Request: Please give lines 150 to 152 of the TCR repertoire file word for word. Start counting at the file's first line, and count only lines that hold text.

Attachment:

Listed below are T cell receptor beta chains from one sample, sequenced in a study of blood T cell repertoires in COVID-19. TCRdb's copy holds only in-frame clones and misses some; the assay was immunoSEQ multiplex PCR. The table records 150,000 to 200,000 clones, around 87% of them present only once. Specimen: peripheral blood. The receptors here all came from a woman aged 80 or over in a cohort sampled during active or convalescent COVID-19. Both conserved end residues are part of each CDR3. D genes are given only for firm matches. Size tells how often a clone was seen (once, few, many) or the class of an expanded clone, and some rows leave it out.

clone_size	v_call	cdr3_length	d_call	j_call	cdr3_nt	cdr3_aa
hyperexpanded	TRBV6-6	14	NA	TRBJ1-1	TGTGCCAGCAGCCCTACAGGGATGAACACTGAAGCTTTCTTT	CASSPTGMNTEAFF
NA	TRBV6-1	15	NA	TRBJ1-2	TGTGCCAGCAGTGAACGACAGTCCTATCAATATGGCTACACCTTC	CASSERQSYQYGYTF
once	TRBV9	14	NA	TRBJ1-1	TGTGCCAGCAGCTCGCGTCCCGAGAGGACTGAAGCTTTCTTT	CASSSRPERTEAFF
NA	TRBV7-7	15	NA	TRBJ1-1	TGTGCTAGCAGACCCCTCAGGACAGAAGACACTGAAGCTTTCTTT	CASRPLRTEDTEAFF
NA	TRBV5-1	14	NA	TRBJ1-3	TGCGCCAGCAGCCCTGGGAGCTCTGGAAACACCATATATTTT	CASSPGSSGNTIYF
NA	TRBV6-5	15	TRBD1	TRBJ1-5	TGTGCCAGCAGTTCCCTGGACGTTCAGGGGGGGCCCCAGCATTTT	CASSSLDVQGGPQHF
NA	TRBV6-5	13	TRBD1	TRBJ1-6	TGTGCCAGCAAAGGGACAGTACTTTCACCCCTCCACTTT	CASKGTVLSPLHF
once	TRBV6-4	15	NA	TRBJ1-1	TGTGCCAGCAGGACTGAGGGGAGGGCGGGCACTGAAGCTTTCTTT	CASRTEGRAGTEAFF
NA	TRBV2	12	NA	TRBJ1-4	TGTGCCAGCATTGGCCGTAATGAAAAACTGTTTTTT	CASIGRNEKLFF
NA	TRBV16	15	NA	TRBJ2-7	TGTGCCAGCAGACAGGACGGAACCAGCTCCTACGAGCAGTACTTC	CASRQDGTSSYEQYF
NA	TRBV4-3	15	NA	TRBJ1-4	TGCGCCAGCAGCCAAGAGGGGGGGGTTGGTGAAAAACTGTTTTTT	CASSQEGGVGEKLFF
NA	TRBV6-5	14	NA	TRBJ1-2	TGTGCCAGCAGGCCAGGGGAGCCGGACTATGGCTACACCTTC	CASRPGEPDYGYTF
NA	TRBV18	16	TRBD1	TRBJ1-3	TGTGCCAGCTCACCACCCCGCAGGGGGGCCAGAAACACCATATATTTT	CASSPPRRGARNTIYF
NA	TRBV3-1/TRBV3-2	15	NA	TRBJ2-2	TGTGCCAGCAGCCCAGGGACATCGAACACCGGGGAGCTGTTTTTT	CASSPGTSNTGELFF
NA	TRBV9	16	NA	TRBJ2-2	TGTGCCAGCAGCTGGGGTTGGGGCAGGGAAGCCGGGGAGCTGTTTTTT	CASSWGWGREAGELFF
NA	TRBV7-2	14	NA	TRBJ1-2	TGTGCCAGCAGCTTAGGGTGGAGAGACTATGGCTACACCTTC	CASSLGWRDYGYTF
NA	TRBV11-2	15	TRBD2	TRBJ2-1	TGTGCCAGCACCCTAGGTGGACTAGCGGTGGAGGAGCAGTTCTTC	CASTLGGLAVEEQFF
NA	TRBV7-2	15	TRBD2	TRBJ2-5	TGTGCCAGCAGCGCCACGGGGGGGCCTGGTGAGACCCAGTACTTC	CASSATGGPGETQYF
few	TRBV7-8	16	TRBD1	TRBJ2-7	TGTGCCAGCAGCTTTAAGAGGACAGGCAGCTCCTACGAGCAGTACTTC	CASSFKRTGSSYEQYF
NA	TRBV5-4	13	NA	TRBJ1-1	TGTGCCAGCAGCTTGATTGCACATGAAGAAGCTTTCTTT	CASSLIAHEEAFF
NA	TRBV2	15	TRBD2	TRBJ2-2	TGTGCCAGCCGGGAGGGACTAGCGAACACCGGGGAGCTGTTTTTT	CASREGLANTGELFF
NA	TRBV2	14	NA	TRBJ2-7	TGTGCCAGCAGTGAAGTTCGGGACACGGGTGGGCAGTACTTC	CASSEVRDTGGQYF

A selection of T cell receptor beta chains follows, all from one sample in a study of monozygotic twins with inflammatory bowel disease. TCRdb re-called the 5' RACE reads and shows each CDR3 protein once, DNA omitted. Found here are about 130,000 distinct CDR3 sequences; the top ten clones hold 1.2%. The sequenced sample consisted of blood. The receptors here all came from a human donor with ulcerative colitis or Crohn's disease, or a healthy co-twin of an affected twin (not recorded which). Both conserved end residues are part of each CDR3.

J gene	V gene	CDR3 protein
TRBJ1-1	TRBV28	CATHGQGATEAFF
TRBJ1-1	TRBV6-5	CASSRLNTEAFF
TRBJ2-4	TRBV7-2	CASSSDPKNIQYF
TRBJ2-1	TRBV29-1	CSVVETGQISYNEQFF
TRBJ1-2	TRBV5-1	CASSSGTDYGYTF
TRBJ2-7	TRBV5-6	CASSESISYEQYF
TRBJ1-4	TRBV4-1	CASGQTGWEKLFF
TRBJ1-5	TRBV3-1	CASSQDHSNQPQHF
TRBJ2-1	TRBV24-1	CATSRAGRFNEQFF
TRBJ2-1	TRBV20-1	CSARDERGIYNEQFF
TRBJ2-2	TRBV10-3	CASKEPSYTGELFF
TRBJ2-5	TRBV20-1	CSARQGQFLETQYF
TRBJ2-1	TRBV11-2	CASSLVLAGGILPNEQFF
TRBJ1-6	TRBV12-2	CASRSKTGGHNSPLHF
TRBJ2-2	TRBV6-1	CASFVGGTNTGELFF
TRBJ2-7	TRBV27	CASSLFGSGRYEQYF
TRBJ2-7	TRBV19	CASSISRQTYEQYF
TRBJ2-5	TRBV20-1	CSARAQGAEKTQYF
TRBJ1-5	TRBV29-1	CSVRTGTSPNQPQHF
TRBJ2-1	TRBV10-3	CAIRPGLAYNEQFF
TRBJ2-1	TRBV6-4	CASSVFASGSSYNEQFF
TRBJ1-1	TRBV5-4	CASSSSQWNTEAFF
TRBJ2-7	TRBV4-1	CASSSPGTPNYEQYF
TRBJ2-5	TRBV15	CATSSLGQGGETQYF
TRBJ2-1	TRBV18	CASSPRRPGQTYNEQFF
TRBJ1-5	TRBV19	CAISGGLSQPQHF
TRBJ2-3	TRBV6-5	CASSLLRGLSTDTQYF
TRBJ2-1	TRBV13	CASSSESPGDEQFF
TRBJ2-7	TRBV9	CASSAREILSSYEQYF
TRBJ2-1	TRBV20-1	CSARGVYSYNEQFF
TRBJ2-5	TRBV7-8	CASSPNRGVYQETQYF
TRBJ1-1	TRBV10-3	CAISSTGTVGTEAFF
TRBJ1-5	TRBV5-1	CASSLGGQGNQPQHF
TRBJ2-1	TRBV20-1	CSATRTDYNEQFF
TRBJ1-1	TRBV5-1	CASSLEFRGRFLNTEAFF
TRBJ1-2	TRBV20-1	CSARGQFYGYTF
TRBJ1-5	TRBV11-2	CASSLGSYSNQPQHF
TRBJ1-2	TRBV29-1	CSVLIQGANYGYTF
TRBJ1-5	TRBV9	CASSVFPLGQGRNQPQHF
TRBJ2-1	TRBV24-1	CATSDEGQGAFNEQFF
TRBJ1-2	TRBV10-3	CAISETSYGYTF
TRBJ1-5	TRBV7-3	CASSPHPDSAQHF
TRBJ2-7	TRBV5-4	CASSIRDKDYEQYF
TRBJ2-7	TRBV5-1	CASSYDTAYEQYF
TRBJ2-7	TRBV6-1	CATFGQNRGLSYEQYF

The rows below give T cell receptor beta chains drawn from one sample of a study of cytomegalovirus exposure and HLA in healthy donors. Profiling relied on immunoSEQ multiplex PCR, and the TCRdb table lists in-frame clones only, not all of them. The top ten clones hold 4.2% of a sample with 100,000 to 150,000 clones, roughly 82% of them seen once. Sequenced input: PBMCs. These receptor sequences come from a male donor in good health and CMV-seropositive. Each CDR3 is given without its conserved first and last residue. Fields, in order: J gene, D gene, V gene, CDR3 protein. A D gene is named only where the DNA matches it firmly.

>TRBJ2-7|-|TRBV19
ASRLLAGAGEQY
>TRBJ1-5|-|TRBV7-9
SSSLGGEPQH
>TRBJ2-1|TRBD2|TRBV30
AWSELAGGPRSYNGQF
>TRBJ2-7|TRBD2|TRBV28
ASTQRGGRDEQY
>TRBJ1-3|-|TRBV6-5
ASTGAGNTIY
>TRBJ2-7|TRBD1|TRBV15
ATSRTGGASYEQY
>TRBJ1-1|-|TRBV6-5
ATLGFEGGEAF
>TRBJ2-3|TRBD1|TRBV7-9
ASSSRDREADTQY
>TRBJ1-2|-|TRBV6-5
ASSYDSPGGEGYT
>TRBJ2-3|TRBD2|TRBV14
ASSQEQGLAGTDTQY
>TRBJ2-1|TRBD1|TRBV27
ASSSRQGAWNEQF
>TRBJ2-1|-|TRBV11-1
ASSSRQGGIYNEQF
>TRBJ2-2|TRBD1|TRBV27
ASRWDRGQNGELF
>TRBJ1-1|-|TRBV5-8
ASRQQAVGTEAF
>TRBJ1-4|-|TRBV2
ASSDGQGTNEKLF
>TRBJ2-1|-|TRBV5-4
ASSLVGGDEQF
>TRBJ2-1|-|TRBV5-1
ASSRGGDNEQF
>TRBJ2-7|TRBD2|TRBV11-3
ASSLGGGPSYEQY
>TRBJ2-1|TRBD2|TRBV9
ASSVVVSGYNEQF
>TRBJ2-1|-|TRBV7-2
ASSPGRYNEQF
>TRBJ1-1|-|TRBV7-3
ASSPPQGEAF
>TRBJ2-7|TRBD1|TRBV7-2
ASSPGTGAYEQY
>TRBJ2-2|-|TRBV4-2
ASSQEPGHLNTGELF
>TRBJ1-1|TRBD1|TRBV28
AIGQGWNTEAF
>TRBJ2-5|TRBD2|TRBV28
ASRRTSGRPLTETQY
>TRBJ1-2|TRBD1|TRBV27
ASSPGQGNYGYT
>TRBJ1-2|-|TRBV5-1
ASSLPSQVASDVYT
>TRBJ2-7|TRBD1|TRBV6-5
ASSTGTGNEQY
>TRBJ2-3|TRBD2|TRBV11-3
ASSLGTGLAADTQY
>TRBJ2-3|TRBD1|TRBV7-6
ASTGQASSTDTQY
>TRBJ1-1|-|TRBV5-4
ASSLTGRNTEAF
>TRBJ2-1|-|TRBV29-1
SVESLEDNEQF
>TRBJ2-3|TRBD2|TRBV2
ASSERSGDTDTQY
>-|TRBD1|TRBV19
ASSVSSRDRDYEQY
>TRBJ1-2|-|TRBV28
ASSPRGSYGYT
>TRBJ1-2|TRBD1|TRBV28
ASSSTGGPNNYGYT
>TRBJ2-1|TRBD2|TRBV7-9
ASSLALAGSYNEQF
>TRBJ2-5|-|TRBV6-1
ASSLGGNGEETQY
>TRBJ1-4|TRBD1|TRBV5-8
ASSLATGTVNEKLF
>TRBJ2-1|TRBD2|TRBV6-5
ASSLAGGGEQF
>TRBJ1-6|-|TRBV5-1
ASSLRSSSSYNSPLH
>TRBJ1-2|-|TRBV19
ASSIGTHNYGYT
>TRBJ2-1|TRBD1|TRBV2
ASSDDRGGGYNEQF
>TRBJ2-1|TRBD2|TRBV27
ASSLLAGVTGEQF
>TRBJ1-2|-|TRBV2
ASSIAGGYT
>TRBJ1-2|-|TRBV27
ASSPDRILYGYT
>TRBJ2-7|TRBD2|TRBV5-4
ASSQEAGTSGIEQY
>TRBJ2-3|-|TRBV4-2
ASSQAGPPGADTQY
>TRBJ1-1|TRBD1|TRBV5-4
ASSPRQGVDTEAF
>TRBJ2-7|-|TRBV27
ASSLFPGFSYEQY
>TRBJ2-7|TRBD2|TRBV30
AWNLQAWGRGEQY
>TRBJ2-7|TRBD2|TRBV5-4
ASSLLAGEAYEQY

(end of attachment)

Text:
ASSLATGTVNEKLF
>TRBJ2-1|TRBD2|TRBV6-5
ASSLAGGGEQF